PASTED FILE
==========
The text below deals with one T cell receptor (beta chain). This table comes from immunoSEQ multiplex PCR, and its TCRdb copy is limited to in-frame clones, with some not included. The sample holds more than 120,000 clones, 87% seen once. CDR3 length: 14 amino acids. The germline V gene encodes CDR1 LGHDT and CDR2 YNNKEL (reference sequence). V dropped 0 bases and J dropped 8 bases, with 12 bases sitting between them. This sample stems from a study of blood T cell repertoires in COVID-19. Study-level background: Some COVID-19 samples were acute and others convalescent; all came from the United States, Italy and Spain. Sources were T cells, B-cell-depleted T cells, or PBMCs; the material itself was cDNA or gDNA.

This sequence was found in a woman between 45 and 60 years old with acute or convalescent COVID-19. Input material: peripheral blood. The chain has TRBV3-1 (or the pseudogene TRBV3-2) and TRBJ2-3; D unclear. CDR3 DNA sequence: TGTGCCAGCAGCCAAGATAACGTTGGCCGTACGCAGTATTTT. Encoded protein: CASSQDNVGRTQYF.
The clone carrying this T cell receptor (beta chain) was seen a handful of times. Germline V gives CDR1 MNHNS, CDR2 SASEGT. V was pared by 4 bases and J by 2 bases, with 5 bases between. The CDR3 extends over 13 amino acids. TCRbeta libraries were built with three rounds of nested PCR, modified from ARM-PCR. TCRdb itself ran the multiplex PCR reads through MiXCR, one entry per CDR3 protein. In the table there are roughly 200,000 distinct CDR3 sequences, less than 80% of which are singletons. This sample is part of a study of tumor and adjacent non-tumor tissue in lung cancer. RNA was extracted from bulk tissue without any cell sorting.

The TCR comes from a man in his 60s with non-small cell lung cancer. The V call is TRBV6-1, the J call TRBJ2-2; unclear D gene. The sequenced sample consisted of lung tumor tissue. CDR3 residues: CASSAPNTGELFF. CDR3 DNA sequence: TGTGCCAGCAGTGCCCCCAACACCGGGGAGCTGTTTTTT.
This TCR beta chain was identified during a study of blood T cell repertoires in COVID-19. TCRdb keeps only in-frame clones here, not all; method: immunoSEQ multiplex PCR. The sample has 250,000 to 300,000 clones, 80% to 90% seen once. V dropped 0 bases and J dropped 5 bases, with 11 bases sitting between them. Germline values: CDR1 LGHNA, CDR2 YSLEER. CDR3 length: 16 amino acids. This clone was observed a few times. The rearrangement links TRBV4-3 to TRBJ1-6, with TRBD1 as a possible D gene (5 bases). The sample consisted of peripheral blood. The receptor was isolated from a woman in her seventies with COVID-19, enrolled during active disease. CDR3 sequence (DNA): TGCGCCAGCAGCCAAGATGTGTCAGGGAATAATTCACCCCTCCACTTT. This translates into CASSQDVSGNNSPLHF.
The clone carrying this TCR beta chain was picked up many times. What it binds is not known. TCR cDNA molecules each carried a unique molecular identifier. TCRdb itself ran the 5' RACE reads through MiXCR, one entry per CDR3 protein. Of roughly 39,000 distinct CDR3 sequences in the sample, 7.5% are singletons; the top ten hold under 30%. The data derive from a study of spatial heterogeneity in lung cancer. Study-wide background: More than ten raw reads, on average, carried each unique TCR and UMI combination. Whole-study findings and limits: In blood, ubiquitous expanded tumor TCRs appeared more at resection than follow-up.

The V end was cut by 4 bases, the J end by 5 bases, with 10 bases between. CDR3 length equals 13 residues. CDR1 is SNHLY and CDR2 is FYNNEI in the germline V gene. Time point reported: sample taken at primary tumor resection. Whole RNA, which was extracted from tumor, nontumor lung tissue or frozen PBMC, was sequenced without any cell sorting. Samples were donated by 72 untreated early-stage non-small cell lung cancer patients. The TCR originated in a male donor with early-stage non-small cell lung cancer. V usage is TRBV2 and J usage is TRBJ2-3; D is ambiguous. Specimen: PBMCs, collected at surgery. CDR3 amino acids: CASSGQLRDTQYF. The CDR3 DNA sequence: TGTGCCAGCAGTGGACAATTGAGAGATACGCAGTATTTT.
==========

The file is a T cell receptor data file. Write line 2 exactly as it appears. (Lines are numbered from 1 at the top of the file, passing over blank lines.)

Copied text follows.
This sequence was found in a woman between 45 and 60 years old with acute or convalescent COVID-19. Input material: peripheral blood. The chain has TRBV3-1 (or the pseudogene TRBV3-2) and TRBJ2-3; D unclear. CDR3 DNA sequence: TGTGCCAGCAGCCAAGATAACGTTGGCCGTACGCAGTATTTT. Encoded protein: CASSQDNVGRTQYF.